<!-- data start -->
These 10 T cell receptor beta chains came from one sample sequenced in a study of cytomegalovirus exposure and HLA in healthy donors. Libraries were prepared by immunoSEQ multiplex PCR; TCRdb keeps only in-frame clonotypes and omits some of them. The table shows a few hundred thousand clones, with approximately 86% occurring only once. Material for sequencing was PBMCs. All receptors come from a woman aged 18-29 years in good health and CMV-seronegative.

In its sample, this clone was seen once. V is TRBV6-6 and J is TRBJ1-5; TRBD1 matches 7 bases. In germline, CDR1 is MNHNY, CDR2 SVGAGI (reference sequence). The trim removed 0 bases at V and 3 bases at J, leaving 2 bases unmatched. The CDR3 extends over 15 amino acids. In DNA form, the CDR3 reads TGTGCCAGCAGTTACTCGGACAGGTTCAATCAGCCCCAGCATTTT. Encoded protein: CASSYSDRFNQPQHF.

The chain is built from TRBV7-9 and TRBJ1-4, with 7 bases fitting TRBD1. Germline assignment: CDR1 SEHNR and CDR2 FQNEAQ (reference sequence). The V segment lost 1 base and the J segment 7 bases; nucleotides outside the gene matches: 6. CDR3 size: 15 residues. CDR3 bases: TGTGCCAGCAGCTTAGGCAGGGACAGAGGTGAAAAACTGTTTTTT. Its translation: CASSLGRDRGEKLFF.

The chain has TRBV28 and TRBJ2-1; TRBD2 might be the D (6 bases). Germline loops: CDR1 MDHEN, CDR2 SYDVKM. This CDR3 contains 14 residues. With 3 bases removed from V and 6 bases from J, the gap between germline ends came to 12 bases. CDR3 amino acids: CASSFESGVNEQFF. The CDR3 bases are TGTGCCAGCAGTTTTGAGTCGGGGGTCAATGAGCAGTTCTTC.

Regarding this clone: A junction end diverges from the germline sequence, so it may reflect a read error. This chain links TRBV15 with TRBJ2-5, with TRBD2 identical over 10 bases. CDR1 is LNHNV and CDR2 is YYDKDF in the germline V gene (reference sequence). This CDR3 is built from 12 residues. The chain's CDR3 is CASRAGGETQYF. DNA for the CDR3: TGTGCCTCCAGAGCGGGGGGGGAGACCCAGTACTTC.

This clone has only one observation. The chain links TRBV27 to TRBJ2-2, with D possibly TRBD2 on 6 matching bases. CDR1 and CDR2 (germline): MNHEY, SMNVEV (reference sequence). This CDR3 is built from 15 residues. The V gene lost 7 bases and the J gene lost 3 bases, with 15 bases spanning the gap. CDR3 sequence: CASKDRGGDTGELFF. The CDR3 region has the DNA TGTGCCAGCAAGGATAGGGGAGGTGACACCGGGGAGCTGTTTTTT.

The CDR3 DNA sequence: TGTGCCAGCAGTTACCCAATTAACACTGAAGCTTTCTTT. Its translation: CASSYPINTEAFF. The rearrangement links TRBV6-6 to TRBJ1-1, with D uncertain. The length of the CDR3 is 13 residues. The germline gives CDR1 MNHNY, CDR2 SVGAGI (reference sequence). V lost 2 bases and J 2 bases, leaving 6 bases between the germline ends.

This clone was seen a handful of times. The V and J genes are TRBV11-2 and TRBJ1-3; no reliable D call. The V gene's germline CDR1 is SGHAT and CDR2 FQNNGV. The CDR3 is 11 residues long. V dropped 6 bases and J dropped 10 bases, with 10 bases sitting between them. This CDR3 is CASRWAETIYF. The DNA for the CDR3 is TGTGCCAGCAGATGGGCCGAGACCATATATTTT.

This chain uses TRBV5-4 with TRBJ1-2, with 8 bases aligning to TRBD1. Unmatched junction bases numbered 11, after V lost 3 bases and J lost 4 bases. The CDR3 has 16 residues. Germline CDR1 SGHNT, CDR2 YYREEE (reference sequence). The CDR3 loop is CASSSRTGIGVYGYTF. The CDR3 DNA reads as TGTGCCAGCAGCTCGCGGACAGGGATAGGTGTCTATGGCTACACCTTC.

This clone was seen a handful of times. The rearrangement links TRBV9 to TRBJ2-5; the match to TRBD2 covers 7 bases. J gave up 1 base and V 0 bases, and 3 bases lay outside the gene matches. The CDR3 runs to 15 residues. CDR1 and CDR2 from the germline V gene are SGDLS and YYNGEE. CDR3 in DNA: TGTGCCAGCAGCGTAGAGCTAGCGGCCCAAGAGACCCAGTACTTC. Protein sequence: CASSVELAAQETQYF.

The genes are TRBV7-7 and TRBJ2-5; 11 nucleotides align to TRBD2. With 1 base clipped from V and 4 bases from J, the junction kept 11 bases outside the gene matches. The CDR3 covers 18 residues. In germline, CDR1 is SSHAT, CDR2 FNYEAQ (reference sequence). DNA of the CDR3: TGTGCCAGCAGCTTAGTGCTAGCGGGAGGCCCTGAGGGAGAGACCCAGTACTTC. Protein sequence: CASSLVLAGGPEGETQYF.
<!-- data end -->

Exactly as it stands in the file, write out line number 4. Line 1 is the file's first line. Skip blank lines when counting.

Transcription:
The chain has TRBV28 and TRBJ2-1; TRBD2 might be the D (6 bases). Germline loops: CDR1 MDHEN, CDR2 SYDVKM. This CDR3 contains 14 residues. With 3 bases removed from V and 6 bases from J, the gap between germline ends came to 12 bases. CDR3 amino acids: CASSFESGVNEQFF. The CDR3 bases are TGTGCCAGCAGTTTTGAGTCGGGGGTCAATGAGCAGTTCTTC.